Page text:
My previous post showed the Sunburst honey locusts in my Brooklyn garden bent over into a mass of drooping foliage at the center of the garden.
When Kerry Hand, who planted the same trees on his land in New Zealand, commented “Don’t think I would like that,” that really got under my skin. So late Wednesday I tied the trees back, anchoring them by thin cords to the fence. It makes quite a difference, and unfortunately opened the unattractive view to the houses opposite us.
Here’s the view before the tie back.
I trimmed the canopies a bit and, once they adjust to the upright orientation, I think they’ll quickly fill the space and allow me to feel less exposed.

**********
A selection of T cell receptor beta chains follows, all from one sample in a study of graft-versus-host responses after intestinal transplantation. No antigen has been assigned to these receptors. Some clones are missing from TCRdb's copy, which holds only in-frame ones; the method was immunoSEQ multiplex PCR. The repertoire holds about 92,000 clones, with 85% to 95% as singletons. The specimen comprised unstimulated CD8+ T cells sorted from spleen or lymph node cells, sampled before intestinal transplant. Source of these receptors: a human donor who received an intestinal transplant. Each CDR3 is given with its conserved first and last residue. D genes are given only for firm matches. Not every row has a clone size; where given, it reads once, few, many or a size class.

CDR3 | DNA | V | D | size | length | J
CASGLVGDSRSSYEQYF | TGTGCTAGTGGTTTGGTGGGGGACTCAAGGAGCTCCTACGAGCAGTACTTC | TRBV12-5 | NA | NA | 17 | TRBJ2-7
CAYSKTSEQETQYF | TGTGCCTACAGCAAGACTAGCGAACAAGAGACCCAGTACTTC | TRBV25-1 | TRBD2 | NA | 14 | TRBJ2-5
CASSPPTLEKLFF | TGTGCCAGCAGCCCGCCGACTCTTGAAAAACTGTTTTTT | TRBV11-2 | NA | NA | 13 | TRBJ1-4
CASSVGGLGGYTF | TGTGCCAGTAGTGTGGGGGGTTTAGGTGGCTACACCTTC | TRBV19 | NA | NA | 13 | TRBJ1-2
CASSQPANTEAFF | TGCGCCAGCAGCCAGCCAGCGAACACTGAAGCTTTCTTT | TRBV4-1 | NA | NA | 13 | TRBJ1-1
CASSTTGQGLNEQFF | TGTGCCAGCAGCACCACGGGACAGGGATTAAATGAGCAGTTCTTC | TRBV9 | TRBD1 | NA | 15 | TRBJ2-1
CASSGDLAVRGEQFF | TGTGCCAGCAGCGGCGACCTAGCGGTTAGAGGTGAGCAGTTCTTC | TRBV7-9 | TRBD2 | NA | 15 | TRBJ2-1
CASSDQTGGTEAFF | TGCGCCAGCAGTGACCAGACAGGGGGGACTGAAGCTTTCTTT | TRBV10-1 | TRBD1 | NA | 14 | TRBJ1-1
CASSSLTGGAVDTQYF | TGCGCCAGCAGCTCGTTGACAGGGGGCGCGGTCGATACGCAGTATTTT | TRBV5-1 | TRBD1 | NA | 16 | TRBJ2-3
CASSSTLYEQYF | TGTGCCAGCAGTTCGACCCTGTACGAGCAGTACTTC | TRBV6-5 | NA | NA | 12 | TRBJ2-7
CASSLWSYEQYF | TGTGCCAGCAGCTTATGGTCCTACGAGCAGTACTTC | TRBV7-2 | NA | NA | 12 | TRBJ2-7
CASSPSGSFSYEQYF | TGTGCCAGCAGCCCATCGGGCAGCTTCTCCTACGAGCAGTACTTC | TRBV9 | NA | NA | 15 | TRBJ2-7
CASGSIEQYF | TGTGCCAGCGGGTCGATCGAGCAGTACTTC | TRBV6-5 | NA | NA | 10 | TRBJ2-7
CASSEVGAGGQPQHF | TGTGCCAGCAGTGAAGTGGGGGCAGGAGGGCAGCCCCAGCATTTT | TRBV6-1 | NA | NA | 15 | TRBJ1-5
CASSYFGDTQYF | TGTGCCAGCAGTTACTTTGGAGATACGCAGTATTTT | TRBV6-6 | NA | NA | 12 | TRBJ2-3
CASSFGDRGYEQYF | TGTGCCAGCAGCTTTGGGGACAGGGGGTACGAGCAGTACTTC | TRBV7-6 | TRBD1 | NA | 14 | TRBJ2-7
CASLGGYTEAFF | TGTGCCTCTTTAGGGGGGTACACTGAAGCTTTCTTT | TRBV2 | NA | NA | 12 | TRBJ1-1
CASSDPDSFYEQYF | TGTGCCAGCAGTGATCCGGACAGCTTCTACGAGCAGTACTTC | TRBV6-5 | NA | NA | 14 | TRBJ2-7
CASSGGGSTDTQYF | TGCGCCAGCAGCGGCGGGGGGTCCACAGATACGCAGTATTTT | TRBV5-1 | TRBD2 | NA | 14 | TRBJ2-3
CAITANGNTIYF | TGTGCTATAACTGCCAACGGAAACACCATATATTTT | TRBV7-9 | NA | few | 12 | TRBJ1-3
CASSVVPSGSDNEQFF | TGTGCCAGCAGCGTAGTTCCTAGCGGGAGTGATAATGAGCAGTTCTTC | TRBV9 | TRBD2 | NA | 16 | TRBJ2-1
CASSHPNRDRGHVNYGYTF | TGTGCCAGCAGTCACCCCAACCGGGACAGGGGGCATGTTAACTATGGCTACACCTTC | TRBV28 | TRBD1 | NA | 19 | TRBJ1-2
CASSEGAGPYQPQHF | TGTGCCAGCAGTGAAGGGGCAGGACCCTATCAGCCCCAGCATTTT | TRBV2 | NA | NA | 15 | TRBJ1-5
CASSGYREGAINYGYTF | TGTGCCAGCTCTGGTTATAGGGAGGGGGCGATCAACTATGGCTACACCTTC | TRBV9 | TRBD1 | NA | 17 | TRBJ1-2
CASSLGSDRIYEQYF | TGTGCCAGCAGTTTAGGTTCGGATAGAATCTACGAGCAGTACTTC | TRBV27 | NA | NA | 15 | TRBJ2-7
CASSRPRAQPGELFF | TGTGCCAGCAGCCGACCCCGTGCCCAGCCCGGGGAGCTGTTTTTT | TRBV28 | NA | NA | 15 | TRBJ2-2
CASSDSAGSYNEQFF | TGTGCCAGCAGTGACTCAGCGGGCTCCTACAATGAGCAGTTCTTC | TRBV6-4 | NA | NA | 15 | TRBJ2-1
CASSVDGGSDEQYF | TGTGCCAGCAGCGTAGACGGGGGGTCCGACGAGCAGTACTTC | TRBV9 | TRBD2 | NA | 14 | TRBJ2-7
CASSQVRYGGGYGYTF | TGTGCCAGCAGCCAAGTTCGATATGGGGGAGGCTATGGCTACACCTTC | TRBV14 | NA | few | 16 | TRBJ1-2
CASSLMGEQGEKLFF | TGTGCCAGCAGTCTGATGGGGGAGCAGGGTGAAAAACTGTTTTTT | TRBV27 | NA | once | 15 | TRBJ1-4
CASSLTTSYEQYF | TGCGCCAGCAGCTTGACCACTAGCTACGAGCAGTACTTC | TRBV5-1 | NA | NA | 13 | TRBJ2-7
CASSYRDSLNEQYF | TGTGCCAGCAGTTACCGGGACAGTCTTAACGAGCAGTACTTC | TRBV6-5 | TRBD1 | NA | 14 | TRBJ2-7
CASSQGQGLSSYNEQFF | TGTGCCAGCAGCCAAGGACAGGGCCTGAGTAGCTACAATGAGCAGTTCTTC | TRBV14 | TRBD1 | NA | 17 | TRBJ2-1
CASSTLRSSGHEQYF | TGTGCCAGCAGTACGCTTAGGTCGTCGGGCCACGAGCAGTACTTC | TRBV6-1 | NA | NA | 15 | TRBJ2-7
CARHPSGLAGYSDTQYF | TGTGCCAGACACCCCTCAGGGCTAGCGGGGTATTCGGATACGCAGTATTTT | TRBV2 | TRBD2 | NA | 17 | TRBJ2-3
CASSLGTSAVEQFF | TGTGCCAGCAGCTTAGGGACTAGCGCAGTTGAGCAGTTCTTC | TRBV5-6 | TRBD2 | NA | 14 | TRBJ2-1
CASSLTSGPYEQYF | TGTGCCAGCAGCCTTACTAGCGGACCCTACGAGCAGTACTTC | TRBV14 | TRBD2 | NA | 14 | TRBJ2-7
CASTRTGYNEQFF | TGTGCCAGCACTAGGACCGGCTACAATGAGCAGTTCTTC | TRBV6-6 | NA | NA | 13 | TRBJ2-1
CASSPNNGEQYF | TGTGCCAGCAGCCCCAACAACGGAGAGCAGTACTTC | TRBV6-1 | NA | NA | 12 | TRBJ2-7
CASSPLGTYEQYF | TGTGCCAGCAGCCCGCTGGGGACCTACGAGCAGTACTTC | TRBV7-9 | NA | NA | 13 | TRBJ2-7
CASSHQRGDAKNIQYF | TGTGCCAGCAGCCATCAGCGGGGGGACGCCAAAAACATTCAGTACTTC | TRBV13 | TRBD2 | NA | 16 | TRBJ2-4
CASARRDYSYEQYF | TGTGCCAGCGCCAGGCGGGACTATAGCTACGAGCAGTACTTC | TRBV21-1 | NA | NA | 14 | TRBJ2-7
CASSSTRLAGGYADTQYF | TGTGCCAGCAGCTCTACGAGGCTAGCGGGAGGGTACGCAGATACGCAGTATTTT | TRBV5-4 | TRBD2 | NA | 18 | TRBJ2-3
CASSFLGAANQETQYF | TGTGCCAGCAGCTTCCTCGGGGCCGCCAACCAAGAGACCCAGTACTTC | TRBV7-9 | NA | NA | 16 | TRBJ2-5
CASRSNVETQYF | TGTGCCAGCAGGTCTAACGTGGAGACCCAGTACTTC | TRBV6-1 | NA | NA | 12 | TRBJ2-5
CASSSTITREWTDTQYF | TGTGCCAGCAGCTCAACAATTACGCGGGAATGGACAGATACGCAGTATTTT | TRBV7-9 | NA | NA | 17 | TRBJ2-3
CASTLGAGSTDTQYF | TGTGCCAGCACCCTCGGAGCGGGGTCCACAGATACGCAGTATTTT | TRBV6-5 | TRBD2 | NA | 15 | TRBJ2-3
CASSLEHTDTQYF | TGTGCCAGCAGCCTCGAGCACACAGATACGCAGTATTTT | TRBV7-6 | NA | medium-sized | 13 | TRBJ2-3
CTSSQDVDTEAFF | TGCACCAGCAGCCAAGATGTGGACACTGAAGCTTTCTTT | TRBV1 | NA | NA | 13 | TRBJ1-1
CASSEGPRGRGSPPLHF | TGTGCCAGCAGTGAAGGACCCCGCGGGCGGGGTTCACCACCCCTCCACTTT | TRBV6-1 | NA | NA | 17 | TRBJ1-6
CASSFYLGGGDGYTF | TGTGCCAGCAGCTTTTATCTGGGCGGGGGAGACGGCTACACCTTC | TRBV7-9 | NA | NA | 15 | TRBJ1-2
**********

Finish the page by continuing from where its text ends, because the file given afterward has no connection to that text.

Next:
I’ve been so busy with the Federal Twist garden, I’ve tried to ignore these problems. But when others comment, I feel I have to take at least minimal action.
Another comment from Thomas Rainer–“moody”–drew my attention to the contrast of the side borders with the back border. The sides have large foliage with a lot of darkness in the voids beneath the leaves. Here, the left …
… and here the right side.
But the back border is flat, with almost none of that dark mystery. It’s all surface. Crowded too. Crowded might be okay if there were more void space visible, but the overall look is cluttered, and lacking in composition.
I’ll work on this later in the season, or perhaps in the fall planting season. Some of these plants can find homes at Federal Twist.
Suggestions welcome, of course.
To complete the garden survey, a view back to the house.
I can’t afford the bulky seating Susan Cohan suggests I need, so I’ll eventually stain these chairs black and add bright cushions, perhaps chartreuse or orange. (That spot of bright color in the net I use to clean the pool is revealing. Blue? No, not here.)
Yes, the box need pruning too.